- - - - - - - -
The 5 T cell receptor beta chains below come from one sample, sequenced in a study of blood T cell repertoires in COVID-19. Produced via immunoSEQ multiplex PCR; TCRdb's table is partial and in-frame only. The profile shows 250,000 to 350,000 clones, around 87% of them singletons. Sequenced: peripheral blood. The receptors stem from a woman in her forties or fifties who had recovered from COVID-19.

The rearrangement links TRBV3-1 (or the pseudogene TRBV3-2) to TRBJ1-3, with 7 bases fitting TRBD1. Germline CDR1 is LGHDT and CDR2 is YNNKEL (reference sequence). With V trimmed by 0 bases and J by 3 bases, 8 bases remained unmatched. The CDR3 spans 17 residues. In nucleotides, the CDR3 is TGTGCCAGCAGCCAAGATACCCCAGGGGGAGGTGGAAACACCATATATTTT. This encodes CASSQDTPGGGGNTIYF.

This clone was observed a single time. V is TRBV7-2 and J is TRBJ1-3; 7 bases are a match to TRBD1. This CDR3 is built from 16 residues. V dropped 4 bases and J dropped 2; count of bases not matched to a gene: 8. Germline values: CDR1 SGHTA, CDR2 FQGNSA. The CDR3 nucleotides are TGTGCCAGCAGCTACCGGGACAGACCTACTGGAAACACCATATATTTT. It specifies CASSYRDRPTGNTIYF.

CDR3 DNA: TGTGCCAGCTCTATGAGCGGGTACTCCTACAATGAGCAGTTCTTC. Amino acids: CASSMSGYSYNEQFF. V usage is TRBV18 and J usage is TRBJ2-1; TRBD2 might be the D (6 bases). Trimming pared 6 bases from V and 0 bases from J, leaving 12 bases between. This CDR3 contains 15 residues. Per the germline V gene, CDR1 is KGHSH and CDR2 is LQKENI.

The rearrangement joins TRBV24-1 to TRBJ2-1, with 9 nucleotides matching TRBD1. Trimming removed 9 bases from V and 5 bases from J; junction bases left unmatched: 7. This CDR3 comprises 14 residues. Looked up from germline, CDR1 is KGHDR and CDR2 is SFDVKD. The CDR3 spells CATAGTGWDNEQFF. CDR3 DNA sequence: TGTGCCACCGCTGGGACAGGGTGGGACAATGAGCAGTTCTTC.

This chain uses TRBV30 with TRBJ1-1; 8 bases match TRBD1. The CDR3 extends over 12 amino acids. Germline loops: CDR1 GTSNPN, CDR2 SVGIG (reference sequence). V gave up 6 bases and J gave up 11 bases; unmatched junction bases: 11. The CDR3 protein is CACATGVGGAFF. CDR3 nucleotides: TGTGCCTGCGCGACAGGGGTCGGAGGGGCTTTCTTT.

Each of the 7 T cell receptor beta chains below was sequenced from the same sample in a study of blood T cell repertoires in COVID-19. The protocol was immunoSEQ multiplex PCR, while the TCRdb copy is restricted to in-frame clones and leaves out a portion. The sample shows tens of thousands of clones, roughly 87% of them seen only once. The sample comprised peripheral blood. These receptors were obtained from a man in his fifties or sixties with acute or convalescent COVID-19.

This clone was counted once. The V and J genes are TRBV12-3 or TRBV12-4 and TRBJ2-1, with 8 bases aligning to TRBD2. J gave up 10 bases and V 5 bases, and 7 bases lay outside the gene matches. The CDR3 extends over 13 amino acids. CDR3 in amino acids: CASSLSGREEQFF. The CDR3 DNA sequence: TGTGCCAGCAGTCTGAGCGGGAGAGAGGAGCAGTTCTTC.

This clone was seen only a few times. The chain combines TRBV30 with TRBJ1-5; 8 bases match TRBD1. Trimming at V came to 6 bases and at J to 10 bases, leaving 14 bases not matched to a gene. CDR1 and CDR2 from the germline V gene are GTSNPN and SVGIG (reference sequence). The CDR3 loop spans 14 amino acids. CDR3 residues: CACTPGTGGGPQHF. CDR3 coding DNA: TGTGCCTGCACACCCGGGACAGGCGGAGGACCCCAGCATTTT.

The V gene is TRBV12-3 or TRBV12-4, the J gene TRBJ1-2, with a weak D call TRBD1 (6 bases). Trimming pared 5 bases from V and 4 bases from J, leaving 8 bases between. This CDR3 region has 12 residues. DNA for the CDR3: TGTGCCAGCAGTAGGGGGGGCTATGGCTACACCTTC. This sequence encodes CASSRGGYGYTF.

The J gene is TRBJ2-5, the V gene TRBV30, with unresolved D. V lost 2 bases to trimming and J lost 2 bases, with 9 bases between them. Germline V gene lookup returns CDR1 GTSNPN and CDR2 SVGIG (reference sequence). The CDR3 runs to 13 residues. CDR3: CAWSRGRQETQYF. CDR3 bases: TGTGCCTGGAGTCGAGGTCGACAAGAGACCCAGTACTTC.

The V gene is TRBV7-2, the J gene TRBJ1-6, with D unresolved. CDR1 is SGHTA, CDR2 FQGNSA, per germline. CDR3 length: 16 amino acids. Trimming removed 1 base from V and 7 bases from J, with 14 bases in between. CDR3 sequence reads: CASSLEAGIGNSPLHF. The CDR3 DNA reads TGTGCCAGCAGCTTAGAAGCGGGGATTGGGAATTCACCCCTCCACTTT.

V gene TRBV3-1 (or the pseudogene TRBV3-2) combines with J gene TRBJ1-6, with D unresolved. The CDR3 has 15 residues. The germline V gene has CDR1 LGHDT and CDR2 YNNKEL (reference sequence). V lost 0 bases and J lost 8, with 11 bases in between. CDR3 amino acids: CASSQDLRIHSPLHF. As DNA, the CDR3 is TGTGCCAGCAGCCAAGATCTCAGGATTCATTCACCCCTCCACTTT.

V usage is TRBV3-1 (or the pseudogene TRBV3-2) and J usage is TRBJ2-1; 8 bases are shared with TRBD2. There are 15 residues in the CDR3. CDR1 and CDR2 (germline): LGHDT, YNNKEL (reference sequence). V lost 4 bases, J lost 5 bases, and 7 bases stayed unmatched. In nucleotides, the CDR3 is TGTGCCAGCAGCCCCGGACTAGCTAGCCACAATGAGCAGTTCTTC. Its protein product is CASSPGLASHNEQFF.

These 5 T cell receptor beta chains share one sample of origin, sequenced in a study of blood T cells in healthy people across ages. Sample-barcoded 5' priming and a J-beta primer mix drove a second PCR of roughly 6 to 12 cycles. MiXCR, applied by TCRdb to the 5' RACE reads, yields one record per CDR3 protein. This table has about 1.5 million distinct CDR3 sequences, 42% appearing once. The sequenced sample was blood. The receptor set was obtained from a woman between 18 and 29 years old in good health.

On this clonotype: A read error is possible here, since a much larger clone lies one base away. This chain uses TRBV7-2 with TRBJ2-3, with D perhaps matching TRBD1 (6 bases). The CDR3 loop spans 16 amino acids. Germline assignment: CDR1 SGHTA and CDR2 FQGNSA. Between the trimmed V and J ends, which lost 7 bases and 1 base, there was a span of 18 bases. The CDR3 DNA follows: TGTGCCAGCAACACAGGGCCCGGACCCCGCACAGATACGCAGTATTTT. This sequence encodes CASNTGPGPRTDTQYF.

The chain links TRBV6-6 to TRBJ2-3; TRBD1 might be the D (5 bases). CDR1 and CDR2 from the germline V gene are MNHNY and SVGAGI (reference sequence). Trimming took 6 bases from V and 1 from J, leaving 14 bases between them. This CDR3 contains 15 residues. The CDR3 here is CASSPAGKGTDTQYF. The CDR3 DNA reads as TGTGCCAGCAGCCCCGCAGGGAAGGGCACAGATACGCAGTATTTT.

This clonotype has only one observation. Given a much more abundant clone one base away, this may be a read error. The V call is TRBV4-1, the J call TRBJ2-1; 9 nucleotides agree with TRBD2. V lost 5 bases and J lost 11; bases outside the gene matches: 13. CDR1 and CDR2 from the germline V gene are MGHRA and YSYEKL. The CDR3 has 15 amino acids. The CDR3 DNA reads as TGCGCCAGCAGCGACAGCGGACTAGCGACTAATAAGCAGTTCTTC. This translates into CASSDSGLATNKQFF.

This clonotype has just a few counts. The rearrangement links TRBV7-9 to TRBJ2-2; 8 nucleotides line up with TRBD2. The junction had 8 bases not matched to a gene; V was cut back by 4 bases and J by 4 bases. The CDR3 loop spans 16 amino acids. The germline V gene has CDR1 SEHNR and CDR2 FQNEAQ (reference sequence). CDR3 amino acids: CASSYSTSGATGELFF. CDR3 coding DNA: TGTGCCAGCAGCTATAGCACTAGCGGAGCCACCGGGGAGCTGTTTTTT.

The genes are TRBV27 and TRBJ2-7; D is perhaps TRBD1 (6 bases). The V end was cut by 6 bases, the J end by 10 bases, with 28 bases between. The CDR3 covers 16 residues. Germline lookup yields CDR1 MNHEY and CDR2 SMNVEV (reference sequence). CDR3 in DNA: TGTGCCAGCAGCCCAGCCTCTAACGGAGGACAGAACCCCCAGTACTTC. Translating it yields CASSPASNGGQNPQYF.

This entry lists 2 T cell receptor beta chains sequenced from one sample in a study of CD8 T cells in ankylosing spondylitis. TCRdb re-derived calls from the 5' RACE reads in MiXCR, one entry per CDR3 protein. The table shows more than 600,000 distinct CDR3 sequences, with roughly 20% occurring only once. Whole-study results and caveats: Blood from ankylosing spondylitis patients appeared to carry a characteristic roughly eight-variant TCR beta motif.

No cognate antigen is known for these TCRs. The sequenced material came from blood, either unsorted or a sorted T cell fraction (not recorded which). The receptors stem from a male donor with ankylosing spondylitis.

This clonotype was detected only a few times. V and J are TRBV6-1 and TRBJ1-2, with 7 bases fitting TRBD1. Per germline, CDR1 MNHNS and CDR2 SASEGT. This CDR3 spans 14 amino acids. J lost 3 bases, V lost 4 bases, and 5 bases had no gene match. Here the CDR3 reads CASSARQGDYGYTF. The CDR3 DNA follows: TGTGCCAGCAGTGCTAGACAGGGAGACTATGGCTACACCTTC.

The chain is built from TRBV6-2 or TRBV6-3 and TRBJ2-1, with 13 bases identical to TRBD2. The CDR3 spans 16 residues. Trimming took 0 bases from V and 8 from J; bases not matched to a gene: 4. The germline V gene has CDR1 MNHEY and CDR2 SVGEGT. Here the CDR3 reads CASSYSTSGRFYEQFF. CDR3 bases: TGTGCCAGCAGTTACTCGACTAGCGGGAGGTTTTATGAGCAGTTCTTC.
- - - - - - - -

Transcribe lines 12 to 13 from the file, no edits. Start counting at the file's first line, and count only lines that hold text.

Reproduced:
The V gene is TRBV7-2, the J gene TRBJ1-6, with D unresolved. CDR1 is SGHTA, CDR2 FQGNSA, per germline. CDR3 length: 16 amino acids. Trimming removed 1 base from V and 7 bases from J, with 14 bases in between. CDR3 sequence reads: CASSLEAGIGNSPLHF. The CDR3 DNA reads TGTGCCAGCAGCTTAGAAGCGGGGATTGGGAATTCACCCCTCCACTTT.

V gene TRBV3-1 (or the pseudogene TRBV3-2) combines with J gene TRBJ1-6, with D unresolved. The CDR3 has 15 residues. The germline V gene has CDR1 LGHDT and CDR2 YNNKEL (reference sequence). V lost 0 bases and J lost 8, with 11 bases in between. CDR3 amino acids: CASSQDLRIHSPLHF. As DNA, the CDR3 is TGTGCCAGCAGCCAAGATCTCAGGATTCATTCACCCCTCCACTTT.